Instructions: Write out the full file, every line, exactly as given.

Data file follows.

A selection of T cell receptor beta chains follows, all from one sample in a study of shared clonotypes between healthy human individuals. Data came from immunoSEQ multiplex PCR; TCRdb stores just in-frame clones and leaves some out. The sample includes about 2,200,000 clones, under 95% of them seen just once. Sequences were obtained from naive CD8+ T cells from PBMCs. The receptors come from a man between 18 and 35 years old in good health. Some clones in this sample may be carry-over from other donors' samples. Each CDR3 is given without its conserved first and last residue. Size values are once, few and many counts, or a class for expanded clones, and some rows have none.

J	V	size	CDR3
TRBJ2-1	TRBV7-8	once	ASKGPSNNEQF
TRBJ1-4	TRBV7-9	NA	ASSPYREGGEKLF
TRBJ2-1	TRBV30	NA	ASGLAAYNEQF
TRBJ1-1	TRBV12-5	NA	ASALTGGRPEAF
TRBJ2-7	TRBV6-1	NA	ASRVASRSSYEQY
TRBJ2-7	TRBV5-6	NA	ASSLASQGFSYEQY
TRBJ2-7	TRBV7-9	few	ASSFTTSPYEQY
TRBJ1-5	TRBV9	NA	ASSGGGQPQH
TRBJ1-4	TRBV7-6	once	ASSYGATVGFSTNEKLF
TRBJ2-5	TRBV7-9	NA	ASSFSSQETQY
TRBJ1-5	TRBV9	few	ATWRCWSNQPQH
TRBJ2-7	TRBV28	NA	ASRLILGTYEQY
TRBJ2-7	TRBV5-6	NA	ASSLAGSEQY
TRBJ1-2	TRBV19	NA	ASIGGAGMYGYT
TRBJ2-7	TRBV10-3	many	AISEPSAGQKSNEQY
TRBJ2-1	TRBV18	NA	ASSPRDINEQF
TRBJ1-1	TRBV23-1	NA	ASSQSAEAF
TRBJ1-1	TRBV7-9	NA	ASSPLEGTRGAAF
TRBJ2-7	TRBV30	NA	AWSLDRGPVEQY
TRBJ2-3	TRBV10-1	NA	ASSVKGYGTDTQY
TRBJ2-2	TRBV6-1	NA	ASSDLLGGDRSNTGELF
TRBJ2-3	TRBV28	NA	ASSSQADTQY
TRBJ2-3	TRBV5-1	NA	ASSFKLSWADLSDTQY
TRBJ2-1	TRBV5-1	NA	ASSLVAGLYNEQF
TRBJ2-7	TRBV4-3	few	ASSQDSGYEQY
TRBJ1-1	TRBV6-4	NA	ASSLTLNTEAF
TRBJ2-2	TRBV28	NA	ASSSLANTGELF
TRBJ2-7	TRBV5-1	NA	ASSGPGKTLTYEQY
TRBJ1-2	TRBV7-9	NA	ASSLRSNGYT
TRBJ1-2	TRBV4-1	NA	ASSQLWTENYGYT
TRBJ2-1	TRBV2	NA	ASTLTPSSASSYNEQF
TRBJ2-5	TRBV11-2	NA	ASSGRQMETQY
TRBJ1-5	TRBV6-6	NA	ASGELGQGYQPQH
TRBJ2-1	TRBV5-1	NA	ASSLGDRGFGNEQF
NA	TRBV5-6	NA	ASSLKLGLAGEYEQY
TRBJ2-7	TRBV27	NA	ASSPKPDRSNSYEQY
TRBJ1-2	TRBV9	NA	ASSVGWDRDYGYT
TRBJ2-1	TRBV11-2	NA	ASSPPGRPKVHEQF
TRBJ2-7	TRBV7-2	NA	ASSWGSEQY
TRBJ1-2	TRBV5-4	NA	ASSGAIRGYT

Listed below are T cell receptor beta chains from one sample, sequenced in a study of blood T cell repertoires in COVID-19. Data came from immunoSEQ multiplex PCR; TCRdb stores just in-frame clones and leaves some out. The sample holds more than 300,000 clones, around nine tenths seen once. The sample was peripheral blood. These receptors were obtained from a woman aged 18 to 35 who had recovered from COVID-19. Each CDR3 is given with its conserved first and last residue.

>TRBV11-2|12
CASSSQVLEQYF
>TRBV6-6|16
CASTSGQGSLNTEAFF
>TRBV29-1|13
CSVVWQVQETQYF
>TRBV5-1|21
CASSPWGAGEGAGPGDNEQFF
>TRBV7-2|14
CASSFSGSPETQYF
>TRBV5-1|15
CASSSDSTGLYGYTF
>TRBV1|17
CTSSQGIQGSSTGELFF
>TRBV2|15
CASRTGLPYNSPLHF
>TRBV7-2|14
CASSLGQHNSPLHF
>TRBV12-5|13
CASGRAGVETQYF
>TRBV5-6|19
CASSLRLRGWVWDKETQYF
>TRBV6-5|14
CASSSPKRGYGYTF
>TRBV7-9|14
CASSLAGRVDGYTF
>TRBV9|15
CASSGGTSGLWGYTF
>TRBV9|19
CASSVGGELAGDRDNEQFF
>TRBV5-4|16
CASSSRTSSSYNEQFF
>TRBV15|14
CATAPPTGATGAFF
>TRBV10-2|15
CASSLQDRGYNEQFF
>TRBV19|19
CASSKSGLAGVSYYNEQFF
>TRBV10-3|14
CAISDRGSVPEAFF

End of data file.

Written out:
A selection of T cell receptor beta chains follows, all from one sample in a study of shared clonotypes between healthy human individuals. Data came from immunoSEQ multiplex PCR; TCRdb stores just in-frame clones and leaves some out. The sample includes about 2,200,000 clones, under 95% of them seen just once. Sequences were obtained from naive CD8+ T cells from PBMCs. The receptors come from a man between 18 and 35 years old in good health. Some clones in this sample may be carry-over from other donors' samples. Each CDR3 is given without its conserved first and last residue. Size values are once, few and many counts, or a class for expanded clones, and some rows have none.

J	V	size	CDR3
TRBJ2-1	TRBV7-8	once	ASKGPSNNEQF
TRBJ1-4	TRBV7-9	NA	ASSPYREGGEKLF
TRBJ2-1	TRBV30	NA	ASGLAAYNEQF
TRBJ1-1	TRBV12-5	NA	ASALTGGRPEAF
TRBJ2-7	TRBV6-1	NA	ASRVASRSSYEQY
TRBJ2-7	TRBV5-6	NA	ASSLASQGFSYEQY
TRBJ2-7	TRBV7-9	few	ASSFTTSPYEQY
TRBJ1-5	TRBV9	NA	ASSGGGQPQH
TRBJ1-4	TRBV7-6	once	ASSYGATVGFSTNEKLF
TRBJ2-5	TRBV7-9	NA	ASSFSSQETQY
TRBJ1-5	TRBV9	few	ATWRCWSNQPQH
TRBJ2-7	TRBV28	NA	ASRLILGTYEQY
TRBJ2-7	TRBV5-6	NA	ASSLAGSEQY
TRBJ1-2	TRBV19	NA	ASIGGAGMYGYT
TRBJ2-7	TRBV10-3	many	AISEPSAGQKSNEQY
TRBJ2-1	TRBV18	NA	ASSPRDINEQF
TRBJ1-1	TRBV23-1	NA	ASSQSAEAF
TRBJ1-1	TRBV7-9	NA	ASSPLEGTRGAAF
TRBJ2-7	TRBV30	NA	AWSLDRGPVEQY
TRBJ2-3	TRBV10-1	NA	ASSVKGYGTDTQY
TRBJ2-2	TRBV6-1	NA	ASSDLLGGDRSNTGELF
TRBJ2-3	TRBV28	NA	ASSSQADTQY
TRBJ2-3	TRBV5-1	NA	ASSFKLSWADLSDTQY
TRBJ2-1	TRBV5-1	NA	ASSLVAGLYNEQF
TRBJ2-7	TRBV4-3	few	ASSQDSGYEQY
TRBJ1-1	TRBV6-4	NA	ASSLTLNTEAF
TRBJ2-2	TRBV28	NA	ASSSLANTGELF
TRBJ2-7	TRBV5-1	NA	ASSGPGKTLTYEQY
TRBJ1-2	TRBV7-9	NA	ASSLRSNGYT
TRBJ1-2	TRBV4-1	NA	ASSQLWTENYGYT
TRBJ2-1	TRBV2	NA	ASTLTPSSASSYNEQF
TRBJ2-5	TRBV11-2	NA	ASSGRQMETQY
TRBJ1-5	TRBV6-6	NA	ASGELGQGYQPQH
TRBJ2-1	TRBV5-1	NA	ASSLGDRGFGNEQF
NA	TRBV5-6	NA	ASSLKLGLAGEYEQY
TRBJ2-7	TRBV27	NA	ASSPKPDRSNSYEQY
TRBJ1-2	TRBV9	NA	ASSVGWDRDYGYT
TRBJ2-1	TRBV11-2	NA	ASSPPGRPKVHEQF
TRBJ2-7	TRBV7-2	NA	ASSWGSEQY
TRBJ1-2	TRBV5-4	NA	ASSGAIRGYT

Listed below are T cell receptor beta chains from one sample, sequenced in a study of blood T cell repertoires in COVID-19. Data came from immunoSEQ multiplex PCR; TCRdb stores just in-frame clones and leaves some out. The sample holds more than 300,000 clones, around nine tenths seen once. The sample was peripheral blood. These receptors were obtained from a woman aged 18 to 35 who had recovered from COVID-19. Each CDR3 is given with its conserved first and last residue.

>TRBV11-2|12
CASSSQVLEQYF
>TRBV6-6|16
CASTSGQGSLNTEAFF
>TRBV29-1|13
CSVVWQVQETQYF
>TRBV5-1|21
CASSPWGAGEGAGPGDNEQFF
>TRBV7-2|14
CASSFSGSPETQYF
>TRBV5-1|15
CASSSDSTGLYGYTF
>TRBV1|17
CTSSQGIQGSSTGELFF
>TRBV2|15
CASRTGLPYNSPLHF
>TRBV7-2|14
CASSLGQHNSPLHF
>TRBV12-5|13
CASGRAGVETQYF
>TRBV5-6|19
CASSLRLRGWVWDKETQYF
>TRBV6-5|14
CASSSPKRGYGYTF
>TRBV7-9|14
CASSLAGRVDGYTF
>TRBV9|15
CASSGGTSGLWGYTF
>TRBV9|19
CASSVGGELAGDRDNEQFF
>TRBV5-4|16
CASSSRTSSSYNEQFF
>TRBV15|14
CATAPPTGATGAFF
>TRBV10-2|15
CASSLQDRGYNEQFF
>TRBV19|19
CASSKSGLAGVSYYNEQFF
>TRBV10-3|14
CAISDRGSVPEAFF